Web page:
stated that this group was probably closely related to the Terebellida. 
Close enough to the Sabellida for me and certainly a very different opinion
of the group than that expressed in R & F.
 The use of "Dinophilidae" by E-J & N in order to demonstrate the
problems that may arise from the use of paraphyletic taxa in a cladistic
analysis was criticized by Greg as being a "carefully selected case".
Dinophilus is, as Greg states, an aberrant polychaete (dorvilleid) group. 
Our point was that pogonophorans (including vestimentiferans) are probably
also aberrant polychaetes.  As Greg writes, "analyses that seek resolution
at one hierarchical level may be inappropriate at another level".  That is
why E-J & N argued that R & F should have carried out a second analysis,
including these groups among the polychaetes.  Surely neither van der Land,
Norrevang, Southward, Ivanov, Gardiner nor the recently deceased Jones
would have regarded this as "contemptuous".
 Greg implies that E-J & N would a priori include Gnathostomulida
and Lobatocerebridae among the Polychaeta.  We spoke directly to the
case of Lobatocerebridae and agreed with R & F in their treatment of
that group.  E-J & N did not mention gnathostomulids at all, for the
simple reason that they do not agree with each other on the position of
that group.
 The point E-J & N made about the molluscan cuticle was that
although there are areas of the epithelium that are covered by a
chitinous cuticle, usually more or less calcified (this character is an
autapomorphy for the Mollusca), there are also "naked" areas where the
cuticle has an ultrastructure resembling that of both annelids, sipunculans
and most non-chordate deuterostomes. We know of no investigation of these
parts of the molluscan cuticle which has searched specifically for
collagen.  On the other hand, there are also very few studies of other
organisms where the collagenous nature of the fibres between the microvilli
has been positively demonstrated.
 Greg defends the use of a consensus tree to summarize the
information in R & F's original 18 trees.  Four out of five cladists
will agree that a consensus tree is not worth much and that the
information content is higher in any one of the trees used to construct the
consensus tree.
 Greg's rejection of E-J & N's arguments for using successive
character weighting is more semantic than substantial.  He is, however,
correct in pointing out that the procedure does in rare cases lead to an
increase in the total number of most parsimonious trees (but not in the
case at hand).  The method has not been perfected yet, but rests on the
sound logic that all characters are not created equal (i.e., we are not
infallible in determining homologies).  Claus and I regard successive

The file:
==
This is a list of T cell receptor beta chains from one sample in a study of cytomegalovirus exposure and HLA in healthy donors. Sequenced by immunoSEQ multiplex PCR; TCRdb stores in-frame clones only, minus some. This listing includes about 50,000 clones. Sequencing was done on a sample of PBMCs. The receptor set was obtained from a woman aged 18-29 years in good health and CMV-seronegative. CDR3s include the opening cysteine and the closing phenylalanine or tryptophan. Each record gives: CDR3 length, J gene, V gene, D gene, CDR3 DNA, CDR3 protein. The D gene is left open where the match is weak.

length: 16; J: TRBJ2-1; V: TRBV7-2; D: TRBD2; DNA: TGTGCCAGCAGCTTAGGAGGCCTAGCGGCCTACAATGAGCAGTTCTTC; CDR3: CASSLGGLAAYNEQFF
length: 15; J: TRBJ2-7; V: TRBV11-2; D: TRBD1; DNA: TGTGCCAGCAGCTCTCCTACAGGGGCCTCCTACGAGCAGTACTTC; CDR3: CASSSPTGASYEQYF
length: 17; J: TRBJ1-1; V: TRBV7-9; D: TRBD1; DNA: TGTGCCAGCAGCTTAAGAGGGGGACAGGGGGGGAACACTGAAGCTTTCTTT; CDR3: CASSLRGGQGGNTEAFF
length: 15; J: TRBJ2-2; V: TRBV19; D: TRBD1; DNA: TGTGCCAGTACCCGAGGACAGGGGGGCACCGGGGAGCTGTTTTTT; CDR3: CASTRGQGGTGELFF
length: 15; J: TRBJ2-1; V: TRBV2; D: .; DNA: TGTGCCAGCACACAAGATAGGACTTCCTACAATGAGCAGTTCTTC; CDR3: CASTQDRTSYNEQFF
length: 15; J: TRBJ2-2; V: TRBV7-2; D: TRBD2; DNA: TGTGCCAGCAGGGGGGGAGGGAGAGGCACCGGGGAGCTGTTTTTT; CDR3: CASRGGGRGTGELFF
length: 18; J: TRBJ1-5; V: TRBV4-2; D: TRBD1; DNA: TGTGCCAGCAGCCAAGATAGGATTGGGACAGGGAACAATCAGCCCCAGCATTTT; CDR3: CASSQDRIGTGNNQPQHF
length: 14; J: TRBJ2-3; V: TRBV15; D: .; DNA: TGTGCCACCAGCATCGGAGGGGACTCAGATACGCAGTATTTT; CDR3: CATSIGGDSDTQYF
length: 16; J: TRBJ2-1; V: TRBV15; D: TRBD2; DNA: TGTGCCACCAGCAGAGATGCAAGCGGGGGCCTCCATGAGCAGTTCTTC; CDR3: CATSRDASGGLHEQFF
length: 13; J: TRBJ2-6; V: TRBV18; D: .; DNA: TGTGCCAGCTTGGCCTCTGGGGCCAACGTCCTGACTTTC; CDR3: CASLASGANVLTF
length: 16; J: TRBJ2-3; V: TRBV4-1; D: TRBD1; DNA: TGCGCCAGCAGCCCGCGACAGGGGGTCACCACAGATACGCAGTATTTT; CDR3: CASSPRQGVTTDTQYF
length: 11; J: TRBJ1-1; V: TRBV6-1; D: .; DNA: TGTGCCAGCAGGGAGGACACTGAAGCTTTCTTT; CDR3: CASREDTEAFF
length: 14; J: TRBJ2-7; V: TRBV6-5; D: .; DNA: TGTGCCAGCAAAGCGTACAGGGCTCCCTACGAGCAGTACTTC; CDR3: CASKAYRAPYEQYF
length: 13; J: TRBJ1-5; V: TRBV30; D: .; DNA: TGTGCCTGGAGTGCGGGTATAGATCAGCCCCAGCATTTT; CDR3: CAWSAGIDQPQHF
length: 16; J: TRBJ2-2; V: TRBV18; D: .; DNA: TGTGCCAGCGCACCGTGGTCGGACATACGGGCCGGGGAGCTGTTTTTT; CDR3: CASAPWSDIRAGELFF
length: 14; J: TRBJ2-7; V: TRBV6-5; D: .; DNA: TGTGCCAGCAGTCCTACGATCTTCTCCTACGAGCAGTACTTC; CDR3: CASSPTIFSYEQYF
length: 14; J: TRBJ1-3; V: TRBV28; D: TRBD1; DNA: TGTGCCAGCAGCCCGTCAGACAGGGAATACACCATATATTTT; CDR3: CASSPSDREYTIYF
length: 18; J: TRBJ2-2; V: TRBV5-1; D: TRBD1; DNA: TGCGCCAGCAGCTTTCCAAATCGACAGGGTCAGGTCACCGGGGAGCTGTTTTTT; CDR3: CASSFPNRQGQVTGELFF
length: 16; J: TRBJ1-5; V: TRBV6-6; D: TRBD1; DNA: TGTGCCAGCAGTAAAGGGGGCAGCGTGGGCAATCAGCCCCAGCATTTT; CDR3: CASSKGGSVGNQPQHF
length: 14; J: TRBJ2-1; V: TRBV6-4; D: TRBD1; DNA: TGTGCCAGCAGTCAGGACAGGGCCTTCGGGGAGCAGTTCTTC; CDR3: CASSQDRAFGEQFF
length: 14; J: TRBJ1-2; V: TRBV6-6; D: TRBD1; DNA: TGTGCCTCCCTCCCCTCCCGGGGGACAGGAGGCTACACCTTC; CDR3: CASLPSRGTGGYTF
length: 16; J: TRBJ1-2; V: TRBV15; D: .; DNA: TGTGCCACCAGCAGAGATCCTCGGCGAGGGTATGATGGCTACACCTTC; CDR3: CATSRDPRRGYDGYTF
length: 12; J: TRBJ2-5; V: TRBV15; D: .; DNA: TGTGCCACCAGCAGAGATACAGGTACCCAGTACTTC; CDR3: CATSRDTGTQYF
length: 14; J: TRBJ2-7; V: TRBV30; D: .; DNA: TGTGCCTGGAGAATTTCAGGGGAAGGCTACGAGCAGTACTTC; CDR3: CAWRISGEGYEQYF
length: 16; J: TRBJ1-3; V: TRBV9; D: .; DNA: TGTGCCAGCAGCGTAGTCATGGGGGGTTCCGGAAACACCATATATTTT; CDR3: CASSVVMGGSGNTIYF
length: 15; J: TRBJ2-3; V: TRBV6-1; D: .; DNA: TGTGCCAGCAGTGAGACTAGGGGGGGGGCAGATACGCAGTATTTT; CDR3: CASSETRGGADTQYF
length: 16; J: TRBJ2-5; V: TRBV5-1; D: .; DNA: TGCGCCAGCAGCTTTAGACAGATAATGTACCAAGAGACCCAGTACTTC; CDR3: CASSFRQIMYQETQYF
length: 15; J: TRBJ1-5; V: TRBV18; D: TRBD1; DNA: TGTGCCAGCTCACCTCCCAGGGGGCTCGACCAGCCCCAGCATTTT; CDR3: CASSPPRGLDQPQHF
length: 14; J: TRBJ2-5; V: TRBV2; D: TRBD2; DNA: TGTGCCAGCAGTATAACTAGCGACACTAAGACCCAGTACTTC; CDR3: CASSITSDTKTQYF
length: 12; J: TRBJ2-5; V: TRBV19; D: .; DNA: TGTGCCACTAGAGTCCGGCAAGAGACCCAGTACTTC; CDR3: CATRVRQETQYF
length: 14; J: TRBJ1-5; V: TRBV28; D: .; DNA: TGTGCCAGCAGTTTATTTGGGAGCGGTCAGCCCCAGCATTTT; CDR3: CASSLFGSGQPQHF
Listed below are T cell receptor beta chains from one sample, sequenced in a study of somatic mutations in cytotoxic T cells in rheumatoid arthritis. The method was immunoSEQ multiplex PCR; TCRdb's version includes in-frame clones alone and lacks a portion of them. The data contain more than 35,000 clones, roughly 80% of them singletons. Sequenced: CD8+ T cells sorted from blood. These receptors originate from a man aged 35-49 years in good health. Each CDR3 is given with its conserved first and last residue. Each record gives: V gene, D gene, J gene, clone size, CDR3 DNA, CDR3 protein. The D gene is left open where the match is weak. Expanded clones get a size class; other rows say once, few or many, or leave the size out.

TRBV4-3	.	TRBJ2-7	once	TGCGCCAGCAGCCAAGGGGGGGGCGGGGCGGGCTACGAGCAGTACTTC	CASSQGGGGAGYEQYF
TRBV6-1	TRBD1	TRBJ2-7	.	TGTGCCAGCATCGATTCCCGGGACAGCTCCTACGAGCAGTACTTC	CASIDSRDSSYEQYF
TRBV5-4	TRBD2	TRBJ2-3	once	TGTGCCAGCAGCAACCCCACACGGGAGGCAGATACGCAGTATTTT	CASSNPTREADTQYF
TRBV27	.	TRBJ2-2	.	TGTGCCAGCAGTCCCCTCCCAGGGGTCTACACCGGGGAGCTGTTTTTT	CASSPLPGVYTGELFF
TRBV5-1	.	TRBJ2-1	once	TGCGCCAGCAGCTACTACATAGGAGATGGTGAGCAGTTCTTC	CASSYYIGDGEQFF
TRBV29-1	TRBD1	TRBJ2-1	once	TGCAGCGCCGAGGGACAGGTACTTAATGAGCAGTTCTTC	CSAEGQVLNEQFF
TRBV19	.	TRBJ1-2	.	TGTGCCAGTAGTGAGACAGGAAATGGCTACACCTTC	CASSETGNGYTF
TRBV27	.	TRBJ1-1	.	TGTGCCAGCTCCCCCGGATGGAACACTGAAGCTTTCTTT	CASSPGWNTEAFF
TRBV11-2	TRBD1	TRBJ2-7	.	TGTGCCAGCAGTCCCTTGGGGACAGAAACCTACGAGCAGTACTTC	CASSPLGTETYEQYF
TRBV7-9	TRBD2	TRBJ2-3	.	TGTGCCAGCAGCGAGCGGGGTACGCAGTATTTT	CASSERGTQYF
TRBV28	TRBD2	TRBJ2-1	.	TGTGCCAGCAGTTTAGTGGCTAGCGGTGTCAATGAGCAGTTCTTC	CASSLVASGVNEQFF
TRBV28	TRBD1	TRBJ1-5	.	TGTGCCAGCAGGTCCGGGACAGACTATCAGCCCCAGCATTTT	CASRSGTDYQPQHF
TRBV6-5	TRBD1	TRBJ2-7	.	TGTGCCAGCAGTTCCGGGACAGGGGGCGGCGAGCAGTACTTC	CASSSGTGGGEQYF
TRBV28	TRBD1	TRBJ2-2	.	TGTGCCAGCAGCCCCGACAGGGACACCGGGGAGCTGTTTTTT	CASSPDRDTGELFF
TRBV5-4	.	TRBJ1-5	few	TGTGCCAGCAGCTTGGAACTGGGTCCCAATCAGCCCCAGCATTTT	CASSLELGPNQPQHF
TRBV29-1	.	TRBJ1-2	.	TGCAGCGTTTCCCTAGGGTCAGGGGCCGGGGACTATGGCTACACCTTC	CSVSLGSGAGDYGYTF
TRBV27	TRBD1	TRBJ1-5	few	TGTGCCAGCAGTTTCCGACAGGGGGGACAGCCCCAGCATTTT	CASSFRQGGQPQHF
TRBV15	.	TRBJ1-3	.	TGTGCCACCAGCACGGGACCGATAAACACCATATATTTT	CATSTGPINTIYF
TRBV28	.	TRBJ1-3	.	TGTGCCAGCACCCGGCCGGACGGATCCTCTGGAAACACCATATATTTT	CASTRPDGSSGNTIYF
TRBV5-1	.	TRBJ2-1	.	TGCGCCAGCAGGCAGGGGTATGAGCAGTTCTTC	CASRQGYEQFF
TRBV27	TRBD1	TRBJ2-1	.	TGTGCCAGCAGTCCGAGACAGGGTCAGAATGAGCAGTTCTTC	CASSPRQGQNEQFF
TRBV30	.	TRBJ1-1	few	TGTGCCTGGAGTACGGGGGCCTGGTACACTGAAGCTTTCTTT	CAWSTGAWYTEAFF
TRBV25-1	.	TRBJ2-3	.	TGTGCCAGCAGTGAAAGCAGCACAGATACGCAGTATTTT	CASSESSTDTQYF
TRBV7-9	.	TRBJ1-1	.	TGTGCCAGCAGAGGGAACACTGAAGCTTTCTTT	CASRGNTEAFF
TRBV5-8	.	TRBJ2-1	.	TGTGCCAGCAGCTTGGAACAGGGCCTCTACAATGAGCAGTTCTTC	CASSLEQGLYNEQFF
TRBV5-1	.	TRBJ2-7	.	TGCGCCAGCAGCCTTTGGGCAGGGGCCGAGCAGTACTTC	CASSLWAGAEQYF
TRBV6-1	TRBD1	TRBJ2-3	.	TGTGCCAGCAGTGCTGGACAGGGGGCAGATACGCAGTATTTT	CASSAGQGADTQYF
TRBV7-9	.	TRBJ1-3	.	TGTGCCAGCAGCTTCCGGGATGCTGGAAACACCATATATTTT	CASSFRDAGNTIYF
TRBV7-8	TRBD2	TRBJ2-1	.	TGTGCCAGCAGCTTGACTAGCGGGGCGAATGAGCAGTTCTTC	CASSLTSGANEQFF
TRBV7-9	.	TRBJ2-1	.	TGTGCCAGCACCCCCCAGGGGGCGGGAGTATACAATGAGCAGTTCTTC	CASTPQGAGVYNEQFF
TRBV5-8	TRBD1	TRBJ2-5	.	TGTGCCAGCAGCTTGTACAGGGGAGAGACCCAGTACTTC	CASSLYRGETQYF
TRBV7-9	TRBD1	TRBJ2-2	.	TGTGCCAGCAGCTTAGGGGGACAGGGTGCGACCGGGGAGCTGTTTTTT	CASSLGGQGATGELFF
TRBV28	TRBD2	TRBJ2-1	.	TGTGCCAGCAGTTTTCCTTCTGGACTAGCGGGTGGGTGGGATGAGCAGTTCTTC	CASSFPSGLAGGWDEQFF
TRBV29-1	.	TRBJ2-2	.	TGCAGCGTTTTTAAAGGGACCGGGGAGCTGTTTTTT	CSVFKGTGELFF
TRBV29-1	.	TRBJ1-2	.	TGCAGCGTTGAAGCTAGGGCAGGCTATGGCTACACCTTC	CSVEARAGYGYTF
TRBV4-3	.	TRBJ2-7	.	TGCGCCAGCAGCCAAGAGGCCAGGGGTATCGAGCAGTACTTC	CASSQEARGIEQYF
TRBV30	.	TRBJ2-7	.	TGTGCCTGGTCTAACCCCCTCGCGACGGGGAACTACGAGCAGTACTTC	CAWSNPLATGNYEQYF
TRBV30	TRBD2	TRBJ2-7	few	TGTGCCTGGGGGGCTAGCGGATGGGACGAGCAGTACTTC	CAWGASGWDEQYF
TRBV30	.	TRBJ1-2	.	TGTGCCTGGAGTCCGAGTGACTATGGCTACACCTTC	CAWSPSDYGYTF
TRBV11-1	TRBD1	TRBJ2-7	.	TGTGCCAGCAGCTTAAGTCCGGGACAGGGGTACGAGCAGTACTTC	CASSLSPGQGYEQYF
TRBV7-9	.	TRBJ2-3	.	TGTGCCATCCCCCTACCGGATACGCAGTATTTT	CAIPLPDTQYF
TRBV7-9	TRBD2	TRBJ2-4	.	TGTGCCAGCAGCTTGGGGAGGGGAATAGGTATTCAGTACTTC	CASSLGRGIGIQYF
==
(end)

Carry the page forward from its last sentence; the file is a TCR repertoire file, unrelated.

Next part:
character weighting as a necessary part of any complete cladistic analysis.
 Greg argues that "the detailed analysis of all trees in R & F was a better
way of dealing with the search results".  We will have to agree to disagree
on that.
 Regarding soft and hard polytomies, Greg writes that "the choice
of resolving polytomies may be an appropriate measure provided that
there is actually information available that the polytomies are indeed
'soft' or 'hard'."  He goes on to note that there is no such information in
the case of the taxa treated by R & F.  This is a strange statement.
Without time travel (or altering the data matrix) we will never have
information to decide whether any polytomy is soft or hard.  The question
is more fundamental: does the hypothesis that a polytomy at the phylum
level can be hard (i.e., the result of a multiple speciation event) have
ANY credence?  We don't believe it does.  Again, we must agree to disagree.
 Greg also suggests that it was unfair of E-J & N to criticize R & F on the
basis of a paper that had not yet been published (namely, Coddington &
Scharff.  1996.  Problems with 'soft' polytomies. -- Cladistics 12:
139-145).  This would be true if it were the entire story, but the option
to filter out soft polytomies has existed in the PAUP program since 1993
and is explained in the manual (Maddison & Maddison.  1992.  MacClade ver.
3.01.  Sinauer Associates, Sunderland, U.K.).  Coddington & Scharff just
highlighted the problem.
 In the end, each reader will have to form their own opinions in
the matter.  We argued that the subject was so important that it
required a more complete analysis than that provided by R & F.

Danny Eibye-Jacobsen
Zoological Museum
Universitetsparken 15
DK-2100 Copenhagen O
Denmark
tel:  (+45) 35 32 11 15
fax:  (+45) 35 32 10 10
e-mail:  dejacobsen at zmuc.ku.dk